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Ivy Queen - Myspace code

Known as the “Queen of Reggaeton“, Ivy Queen, née Martha Ivelisse Pesante, was born on 4 March, 1972 in Añasco, Puerto Rico but raised in New York City.

She began her music career writing songs for other artists and competing in various talent shows with great success. At age 18, she decided to pursue her musical career in earnest. She went to Puerto Rico where she met well known impresario, DJ Negro, who invited her to join a rap group known as “Noise”. Ivy Queen wrote and performed her first hit song, “Somos Raperos Pero No Delincuentes”, with that band, effectively launching the professional career she longed for.

Ivy Queen released her debut album, En Mi Imperio in 1997, with hit songs “Pon Atención” and “Como Mujer”. The album clearly showed a style that was based on lyrics not dependent on the crude language so typical of the genre and enabled the artist to focus on her message. As a positive voice for her generation, her album was well received and was a solid start for her budding career.

Having firmly established herself in the world of reggaeton and rap, the debut album also afforded her opportunities to expand her musical horizons. Ivy Queen recorded with noted salsa star, Domingo Quiñones, with the band, DLG and a duo with singer and former Miss Universe and wife of Marc Anthony, Dayanara Torres on the hit song, “Jerigonza”.

In 1998, the Queen released her second album, The Original Rude Girl, on Sony Records, with hit songs such as Interlude in the Zone, and “Sabes Que Tu”. The collaboration with rap star, Wyclef Jean figures prominently in this album. This collaboration was born of the chance meeting of the artists at a Wyclef concert where Ivy Queen joined him on stage for an improvised “rap”. The encounter demonstrated her ample talent to Wyclef and the appreciative public. At a later event at Madison Square Garden, Ivy Queen invited Wyclef to join her on her upcoming Rude Girl project.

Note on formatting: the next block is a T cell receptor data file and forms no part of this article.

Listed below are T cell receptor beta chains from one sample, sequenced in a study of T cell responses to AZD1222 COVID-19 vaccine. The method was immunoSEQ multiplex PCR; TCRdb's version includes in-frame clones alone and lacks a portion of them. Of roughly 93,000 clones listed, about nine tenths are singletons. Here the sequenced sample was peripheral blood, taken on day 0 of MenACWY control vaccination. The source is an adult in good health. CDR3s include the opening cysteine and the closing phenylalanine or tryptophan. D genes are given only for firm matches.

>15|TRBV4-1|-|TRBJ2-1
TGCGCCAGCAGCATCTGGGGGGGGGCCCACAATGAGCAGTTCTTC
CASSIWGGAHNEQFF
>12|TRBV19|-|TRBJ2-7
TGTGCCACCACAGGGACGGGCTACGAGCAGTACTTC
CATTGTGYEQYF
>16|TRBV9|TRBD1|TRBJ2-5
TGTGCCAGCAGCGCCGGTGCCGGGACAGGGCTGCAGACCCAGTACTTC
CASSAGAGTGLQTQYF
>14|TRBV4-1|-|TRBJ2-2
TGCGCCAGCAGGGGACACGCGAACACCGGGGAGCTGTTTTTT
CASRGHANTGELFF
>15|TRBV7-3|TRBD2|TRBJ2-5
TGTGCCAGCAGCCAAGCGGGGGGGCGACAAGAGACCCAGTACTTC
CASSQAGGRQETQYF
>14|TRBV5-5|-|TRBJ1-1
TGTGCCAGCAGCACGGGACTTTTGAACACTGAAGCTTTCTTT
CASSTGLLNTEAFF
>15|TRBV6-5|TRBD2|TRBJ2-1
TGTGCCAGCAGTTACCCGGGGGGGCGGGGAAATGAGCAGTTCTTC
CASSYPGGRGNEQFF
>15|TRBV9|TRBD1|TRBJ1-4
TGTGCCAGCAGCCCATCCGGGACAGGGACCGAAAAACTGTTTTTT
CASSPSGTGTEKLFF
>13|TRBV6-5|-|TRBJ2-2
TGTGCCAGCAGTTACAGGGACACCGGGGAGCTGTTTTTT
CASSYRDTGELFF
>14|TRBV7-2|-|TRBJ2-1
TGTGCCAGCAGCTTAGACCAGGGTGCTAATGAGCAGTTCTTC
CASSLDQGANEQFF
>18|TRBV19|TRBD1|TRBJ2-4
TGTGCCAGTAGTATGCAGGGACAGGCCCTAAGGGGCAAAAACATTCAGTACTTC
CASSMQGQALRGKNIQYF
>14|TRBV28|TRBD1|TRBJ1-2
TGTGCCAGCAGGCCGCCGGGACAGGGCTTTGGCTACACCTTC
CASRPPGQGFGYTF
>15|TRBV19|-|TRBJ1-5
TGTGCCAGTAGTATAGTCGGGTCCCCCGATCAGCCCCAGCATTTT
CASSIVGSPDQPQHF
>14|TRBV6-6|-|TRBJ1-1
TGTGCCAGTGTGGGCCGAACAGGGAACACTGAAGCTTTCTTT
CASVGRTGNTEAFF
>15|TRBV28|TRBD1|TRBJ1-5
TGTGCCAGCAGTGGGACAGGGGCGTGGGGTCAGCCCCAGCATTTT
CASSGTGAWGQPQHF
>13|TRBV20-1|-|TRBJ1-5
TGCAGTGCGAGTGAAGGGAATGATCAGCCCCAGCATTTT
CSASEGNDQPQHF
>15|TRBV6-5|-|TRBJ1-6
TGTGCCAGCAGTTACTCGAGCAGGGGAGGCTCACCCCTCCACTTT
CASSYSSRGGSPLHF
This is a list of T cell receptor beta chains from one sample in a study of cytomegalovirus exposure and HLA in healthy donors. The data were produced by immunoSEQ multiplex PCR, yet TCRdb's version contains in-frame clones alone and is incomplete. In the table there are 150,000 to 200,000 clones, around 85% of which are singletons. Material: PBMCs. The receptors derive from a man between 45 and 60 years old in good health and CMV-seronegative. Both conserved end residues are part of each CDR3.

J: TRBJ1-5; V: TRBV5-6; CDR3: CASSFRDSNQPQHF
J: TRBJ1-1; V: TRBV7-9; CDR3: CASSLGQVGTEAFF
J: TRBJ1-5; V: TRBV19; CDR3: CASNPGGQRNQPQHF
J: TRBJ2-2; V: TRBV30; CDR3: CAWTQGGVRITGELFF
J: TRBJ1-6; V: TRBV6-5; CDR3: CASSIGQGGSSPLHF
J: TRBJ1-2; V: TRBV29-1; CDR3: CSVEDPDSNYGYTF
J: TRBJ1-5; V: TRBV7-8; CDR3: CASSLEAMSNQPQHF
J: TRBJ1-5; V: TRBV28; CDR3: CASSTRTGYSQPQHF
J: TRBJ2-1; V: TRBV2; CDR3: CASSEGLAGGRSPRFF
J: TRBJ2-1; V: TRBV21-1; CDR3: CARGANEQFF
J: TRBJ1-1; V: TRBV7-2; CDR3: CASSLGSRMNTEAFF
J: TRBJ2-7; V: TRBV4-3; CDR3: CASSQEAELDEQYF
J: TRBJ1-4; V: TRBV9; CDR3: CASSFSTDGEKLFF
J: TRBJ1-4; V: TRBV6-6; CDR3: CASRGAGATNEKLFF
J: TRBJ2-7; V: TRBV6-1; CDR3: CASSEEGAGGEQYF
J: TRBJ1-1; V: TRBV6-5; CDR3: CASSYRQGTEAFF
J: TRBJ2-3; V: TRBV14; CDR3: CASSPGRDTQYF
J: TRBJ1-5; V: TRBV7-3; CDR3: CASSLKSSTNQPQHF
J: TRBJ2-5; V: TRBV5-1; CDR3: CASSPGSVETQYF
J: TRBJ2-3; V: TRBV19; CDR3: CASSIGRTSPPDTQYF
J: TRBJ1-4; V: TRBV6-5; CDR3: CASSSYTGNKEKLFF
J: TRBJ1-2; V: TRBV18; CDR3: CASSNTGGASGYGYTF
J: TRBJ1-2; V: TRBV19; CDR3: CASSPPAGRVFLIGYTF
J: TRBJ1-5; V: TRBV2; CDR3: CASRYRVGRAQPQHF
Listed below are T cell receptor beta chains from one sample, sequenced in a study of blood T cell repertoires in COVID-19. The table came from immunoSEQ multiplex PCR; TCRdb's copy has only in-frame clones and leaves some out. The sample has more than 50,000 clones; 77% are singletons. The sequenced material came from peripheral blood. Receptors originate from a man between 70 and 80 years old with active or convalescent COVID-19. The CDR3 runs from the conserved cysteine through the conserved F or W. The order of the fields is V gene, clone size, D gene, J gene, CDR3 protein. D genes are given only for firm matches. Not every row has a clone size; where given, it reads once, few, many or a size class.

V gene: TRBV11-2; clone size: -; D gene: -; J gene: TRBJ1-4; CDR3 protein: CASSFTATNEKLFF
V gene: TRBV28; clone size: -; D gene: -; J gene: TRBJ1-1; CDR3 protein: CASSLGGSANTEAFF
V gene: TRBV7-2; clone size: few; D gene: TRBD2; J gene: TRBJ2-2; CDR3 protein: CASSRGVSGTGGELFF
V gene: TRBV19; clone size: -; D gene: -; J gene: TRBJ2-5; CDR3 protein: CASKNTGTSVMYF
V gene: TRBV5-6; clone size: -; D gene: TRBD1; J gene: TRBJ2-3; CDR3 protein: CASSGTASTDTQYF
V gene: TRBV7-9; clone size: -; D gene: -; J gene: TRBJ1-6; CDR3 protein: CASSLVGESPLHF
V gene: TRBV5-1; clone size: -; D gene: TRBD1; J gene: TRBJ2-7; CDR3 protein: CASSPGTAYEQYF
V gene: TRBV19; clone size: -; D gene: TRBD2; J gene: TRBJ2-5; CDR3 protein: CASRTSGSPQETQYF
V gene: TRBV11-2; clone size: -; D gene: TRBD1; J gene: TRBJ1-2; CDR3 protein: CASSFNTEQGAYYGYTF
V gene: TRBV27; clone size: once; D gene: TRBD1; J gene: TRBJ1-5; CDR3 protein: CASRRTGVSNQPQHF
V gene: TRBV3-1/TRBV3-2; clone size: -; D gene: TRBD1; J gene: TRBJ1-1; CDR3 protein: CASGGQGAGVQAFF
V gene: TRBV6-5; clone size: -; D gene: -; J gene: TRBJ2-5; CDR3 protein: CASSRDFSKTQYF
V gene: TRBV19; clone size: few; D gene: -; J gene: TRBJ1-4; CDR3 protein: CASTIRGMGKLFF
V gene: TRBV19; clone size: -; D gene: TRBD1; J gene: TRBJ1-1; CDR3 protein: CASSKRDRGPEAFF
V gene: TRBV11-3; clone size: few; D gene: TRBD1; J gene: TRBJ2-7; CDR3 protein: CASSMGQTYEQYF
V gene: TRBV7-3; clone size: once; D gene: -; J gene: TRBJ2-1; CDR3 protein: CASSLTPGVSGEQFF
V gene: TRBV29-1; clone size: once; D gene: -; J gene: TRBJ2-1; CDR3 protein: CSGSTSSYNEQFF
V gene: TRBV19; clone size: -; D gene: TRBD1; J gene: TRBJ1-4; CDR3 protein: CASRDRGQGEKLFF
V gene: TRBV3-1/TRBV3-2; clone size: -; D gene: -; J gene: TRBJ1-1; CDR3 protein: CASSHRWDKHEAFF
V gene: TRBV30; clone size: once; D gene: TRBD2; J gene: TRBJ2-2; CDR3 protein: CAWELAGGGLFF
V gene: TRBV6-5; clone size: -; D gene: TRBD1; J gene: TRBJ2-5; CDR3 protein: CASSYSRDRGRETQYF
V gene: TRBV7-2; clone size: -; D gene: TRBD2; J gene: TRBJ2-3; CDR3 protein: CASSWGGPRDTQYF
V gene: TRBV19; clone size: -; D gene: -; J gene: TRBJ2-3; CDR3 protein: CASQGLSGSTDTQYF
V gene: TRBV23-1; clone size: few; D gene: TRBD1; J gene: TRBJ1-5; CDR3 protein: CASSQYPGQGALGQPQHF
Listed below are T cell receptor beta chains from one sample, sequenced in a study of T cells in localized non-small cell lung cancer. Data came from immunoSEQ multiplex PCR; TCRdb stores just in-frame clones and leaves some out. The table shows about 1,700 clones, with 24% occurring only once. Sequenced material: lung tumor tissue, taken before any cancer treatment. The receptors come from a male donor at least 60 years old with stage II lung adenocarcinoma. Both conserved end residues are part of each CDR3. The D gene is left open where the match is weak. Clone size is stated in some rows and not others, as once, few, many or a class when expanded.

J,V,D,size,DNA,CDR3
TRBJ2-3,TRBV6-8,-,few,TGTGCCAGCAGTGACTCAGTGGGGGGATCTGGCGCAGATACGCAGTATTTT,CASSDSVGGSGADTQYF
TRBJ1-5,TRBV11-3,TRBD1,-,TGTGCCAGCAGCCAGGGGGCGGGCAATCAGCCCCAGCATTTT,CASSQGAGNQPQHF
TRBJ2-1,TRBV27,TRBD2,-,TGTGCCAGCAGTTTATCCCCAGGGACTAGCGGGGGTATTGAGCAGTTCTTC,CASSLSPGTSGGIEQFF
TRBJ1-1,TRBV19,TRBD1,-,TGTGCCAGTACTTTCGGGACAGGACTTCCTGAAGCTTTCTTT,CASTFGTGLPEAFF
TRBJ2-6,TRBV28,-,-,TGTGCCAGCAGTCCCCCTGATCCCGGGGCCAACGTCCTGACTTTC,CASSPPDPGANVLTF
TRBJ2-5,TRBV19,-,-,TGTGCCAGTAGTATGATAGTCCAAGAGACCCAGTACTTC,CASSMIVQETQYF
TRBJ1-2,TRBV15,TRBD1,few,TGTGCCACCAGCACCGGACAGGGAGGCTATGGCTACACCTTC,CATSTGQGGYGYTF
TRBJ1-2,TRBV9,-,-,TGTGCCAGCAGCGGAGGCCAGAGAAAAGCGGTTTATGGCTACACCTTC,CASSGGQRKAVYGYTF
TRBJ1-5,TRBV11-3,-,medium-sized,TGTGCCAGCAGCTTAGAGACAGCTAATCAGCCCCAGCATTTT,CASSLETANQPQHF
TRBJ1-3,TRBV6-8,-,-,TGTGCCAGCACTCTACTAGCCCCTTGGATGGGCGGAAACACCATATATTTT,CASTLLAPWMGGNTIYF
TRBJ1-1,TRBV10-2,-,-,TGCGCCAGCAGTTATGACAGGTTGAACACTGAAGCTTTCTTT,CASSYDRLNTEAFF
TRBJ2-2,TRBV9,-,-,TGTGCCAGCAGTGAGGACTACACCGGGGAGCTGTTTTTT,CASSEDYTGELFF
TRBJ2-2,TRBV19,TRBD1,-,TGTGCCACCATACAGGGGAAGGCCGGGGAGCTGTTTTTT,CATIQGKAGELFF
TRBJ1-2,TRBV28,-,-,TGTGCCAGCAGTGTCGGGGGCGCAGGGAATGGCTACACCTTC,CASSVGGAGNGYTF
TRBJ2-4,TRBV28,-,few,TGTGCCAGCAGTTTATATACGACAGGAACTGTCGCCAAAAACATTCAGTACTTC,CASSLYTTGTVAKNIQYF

Her most recent album, Diva was released in 2003 on the Real Music label, winning a great reception among her growing fan base. The album included all original songs penned by the Queen herself but performed with the collaboration of several well-known reggaeton artists, including El Mexicano, K-7 and Gran Omar, who was also the producer.

As with previous efforts, Queen Ivy clearly speaks on behalf of her native Puerto Rico and particularly for women. This was particularly evident in the song “Tuya Soy” which takes the prespective of the wife in marital relationships that often juxtopose her life with a husband that does not or cannot understand or respect her her role.

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